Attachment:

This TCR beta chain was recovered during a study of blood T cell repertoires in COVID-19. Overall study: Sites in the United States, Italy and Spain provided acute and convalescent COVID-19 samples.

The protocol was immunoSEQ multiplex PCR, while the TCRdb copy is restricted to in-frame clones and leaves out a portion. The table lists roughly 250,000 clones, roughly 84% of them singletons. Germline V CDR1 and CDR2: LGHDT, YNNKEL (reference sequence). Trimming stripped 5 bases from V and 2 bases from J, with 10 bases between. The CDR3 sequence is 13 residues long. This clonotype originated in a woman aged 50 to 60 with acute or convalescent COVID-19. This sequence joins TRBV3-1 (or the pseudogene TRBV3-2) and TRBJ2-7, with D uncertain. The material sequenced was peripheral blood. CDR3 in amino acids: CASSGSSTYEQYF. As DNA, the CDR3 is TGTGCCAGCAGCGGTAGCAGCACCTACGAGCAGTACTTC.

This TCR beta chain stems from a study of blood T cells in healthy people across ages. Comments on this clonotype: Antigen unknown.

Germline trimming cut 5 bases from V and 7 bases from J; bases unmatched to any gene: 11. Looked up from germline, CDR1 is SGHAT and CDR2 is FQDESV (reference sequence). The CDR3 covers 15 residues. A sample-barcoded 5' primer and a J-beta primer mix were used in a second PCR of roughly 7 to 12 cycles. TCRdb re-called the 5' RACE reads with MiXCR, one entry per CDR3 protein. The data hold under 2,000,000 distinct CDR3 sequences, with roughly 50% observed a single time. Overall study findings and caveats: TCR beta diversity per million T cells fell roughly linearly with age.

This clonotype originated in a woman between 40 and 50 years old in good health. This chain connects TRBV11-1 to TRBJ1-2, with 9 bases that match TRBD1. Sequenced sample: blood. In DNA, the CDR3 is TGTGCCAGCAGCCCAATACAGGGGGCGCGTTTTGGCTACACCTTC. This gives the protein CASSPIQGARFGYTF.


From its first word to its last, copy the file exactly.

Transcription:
This TCR beta chain was recovered during a study of blood T cell repertoires in COVID-19. Overall study: Sites in the United States, Italy and Spain provided acute and convalescent COVID-19 samples.

The protocol was immunoSEQ multiplex PCR, while the TCRdb copy is restricted to in-frame clones and leaves out a portion. The table lists roughly 250,000 clones, roughly 84% of them singletons. Germline V CDR1 and CDR2: LGHDT, YNNKEL (reference sequence). Trimming stripped 5 bases from V and 2 bases from J, with 10 bases between. The CDR3 sequence is 13 residues long. This clonotype originated in a woman aged 50 to 60 with acute or convalescent COVID-19. This sequence joins TRBV3-1 (or the pseudogene TRBV3-2) and TRBJ2-7, with D uncertain. The material sequenced was peripheral blood. CDR3 in amino acids: CASSGSSTYEQYF. As DNA, the CDR3 is TGTGCCAGCAGCGGTAGCAGCACCTACGAGCAGTACTTC.

This TCR beta chain stems from a study of blood T cells in healthy people across ages. Comments on this clonotype: Antigen unknown.

Germline trimming cut 5 bases from V and 7 bases from J; bases unmatched to any gene: 11. Looked up from germline, CDR1 is SGHAT and CDR2 is FQDESV (reference sequence). The CDR3 covers 15 residues. A sample-barcoded 5' primer and a J-beta primer mix were used in a second PCR of roughly 7 to 12 cycles. TCRdb re-called the 5' RACE reads with MiXCR, one entry per CDR3 protein. The data hold under 2,000,000 distinct CDR3 sequences, with roughly 50% observed a single time. Overall study findings and caveats: TCR beta diversity per million T cells fell roughly linearly with age.

This clonotype originated in a woman between 40 and 50 years old in good health. This chain connects TRBV11-1 to TRBJ1-2, with 9 bases that match TRBD1. Sequenced sample: blood. In DNA, the CDR3 is TGTGCCAGCAGCCCAATACAGGGGGCGCGTTTTGGCTACACCTTC. This gives the protein CASSPIQGARFGYTF.